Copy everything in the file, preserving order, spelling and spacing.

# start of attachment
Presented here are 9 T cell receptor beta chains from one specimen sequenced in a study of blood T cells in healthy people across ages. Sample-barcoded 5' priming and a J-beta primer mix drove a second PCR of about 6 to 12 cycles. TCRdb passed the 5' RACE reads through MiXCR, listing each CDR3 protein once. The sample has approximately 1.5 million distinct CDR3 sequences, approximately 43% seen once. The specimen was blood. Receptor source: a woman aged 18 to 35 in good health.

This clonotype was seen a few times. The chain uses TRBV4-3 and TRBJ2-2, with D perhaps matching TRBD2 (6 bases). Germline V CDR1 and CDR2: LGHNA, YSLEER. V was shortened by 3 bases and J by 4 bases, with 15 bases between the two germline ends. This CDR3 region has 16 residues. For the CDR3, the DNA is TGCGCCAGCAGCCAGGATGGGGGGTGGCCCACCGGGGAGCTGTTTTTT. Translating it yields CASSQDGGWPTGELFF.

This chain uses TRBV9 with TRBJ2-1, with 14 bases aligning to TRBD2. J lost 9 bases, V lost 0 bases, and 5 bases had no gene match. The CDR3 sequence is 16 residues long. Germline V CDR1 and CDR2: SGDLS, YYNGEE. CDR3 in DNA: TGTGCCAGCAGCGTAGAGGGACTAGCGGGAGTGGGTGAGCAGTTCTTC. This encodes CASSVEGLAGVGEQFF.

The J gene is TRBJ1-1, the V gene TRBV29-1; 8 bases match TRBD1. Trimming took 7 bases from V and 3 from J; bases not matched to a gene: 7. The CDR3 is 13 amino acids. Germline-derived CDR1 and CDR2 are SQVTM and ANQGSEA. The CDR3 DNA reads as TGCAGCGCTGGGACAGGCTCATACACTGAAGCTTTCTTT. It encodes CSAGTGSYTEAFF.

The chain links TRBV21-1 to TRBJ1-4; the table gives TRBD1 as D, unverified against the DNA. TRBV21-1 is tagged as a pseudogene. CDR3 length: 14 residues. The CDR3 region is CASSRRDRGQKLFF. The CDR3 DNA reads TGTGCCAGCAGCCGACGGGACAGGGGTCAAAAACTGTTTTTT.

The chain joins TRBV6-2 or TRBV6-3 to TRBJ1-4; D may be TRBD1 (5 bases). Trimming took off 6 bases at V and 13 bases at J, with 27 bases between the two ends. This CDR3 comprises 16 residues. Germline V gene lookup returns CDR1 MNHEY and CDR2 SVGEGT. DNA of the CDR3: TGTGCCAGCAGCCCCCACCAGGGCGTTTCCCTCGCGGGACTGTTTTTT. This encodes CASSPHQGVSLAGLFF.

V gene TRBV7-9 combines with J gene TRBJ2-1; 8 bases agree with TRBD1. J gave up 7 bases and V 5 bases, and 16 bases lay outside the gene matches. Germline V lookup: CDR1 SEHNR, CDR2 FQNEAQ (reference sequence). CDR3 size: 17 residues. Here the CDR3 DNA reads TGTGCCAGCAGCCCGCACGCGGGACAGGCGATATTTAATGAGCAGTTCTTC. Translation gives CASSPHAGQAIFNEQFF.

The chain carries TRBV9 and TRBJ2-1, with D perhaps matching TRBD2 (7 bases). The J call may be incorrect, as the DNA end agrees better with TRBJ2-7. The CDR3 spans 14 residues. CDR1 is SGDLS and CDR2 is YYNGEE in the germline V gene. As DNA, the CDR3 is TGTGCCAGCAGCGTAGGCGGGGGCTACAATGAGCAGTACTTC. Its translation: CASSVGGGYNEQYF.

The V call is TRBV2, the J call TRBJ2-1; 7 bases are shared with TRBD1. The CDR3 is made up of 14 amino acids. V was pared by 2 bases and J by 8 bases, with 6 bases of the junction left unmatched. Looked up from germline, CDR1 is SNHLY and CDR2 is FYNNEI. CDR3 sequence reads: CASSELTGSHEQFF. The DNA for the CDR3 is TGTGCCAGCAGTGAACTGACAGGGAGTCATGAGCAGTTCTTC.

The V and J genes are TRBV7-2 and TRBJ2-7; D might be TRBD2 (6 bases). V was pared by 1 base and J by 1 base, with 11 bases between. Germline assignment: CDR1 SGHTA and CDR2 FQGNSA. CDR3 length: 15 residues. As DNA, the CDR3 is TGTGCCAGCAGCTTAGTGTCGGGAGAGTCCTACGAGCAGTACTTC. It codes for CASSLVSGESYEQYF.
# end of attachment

Presented here are 9 T cell receptor beta chains from one specimen sequenced in a study of blood T cells in healthy people across ages. Sample-barcoded 5' priming and a J-beta primer mix drove a second PCR of about 6 to 12 cycles. TCRdb passed the 5' RACE reads through MiXCR, listing each CDR3 protein once. The sample has approximately 1.5 million distinct CDR3 sequences, approximately 43% seen once. The specimen was blood. Receptor source: a woman aged 18 to 35 in good health.

This clonotype was seen a few times. The chain uses TRBV4-3 and TRBJ2-2, with D perhaps matching TRBD2 (6 bases). Germline V CDR1 and CDR2: LGHNA, YSLEER. V was shortened by 3 bases and J by 4 bases, with 15 bases between the two germline ends. This CDR3 region has 16 residues. For the CDR3, the DNA is TGCGCCAGCAGCCAGGATGGGGGGTGGCCCACCGGGGAGCTGTTTTTT. Translating it yields CASSQDGGWPTGELFF.

This chain uses TRBV9 with TRBJ2-1, with 14 bases aligning to TRBD2. J lost 9 bases, V lost 0 bases, and 5 bases had no gene match. The CDR3 sequence is 16 residues long. Germline V CDR1 and CDR2: SGDLS, YYNGEE. CDR3 in DNA: TGTGCCAGCAGCGTAGAGGGACTAGCGGGAGTGGGTGAGCAGTTCTTC. This encodes CASSVEGLAGVGEQFF.

The J gene is TRBJ1-1, the V gene TRBV29-1; 8 bases match TRBD1. Trimming took 7 bases from V and 3 from J; bases not matched to a gene: 7. The CDR3 is 13 amino acids. Germline-derived CDR1 and CDR2 are SQVTM and ANQGSEA. The CDR3 DNA reads as TGCAGCGCTGGGACAGGCTCATACACTGAAGCTTTCTTT. It encodes CSAGTGSYTEAFF.

The chain links TRBV21-1 to TRBJ1-4; the table gives TRBD1 as D, unverified against the DNA. TRBV21-1 is tagged as a pseudogene. CDR3 length: 14 residues. The CDR3 region is CASSRRDRGQKLFF. The CDR3 DNA reads TGTGCCAGCAGCCGACGGGACAGGGGTCAAAAACTGTTTTTT.

The chain joins TRBV6-2 or TRBV6-3 to TRBJ1-4; D may be TRBD1 (5 bases). Trimming took off 6 bases at V and 13 bases at J, with 27 bases between the two ends. This CDR3 comprises 16 residues. Germline V gene lookup returns CDR1 MNHEY and CDR2 SVGEGT. DNA of the CDR3: TGTGCCAGCAGCCCCCACCAGGGCGTTTCCCTCGCGGGACTGTTTTTT. This encodes CASSPHQGVSLAGLFF.

V gene TRBV7-9 combines with J gene TRBJ2-1; 8 bases agree with TRBD1. J gave up 7 bases and V 5 bases, and 16 bases lay outside the gene matches. Germline V lookup: CDR1 SEHNR, CDR2 FQNEAQ (reference sequence). CDR3 size: 17 residues. Here the CDR3 DNA reads TGTGCCAGCAGCCCGCACGCGGGACAGGCGATATTTAATGAGCAGTTCTTC. Translation gives CASSPHAGQAIFNEQFF.

The chain carries TRBV9 and TRBJ2-1, with D perhaps matching TRBD2 (7 bases). The J call may be incorrect, as the DNA end agrees better with TRBJ2-7. The CDR3 spans 14 residues. CDR1 is SGDLS and CDR2 is YYNGEE in the germline V gene. As DNA, the CDR3 is TGTGCCAGCAGCGTAGGCGGGGGCTACAATGAGCAGTACTTC. Its translation: CASSVGGGYNEQYF.

The V call is TRBV2, the J call TRBJ2-1; 7 bases are shared with TRBD1. The CDR3 is made up of 14 amino acids. V was pared by 2 bases and J by 8 bases, with 6 bases of the junction left unmatched. Looked up from germline, CDR1 is SNHLY and CDR2 is FYNNEI. CDR3 sequence reads: CASSELTGSHEQFF. The DNA for the CDR3 is TGTGCCAGCAGTGAACTGACAGGGAGTCATGAGCAGTTCTTC.

The V and J genes are TRBV7-2 and TRBJ2-7; D might be TRBD2 (6 bases). V was pared by 1 base and J by 1 base, with 11 bases between. Germline assignment: CDR1 SGHTA and CDR2 FQGNSA. CDR3 length: 15 residues. As DNA, the CDR3 is TGTGCCAGCAGCTTAGTGTCGGGAGAGTCCTACGAGCAGTACTTC. It codes for CASSLVSGESYEQYF.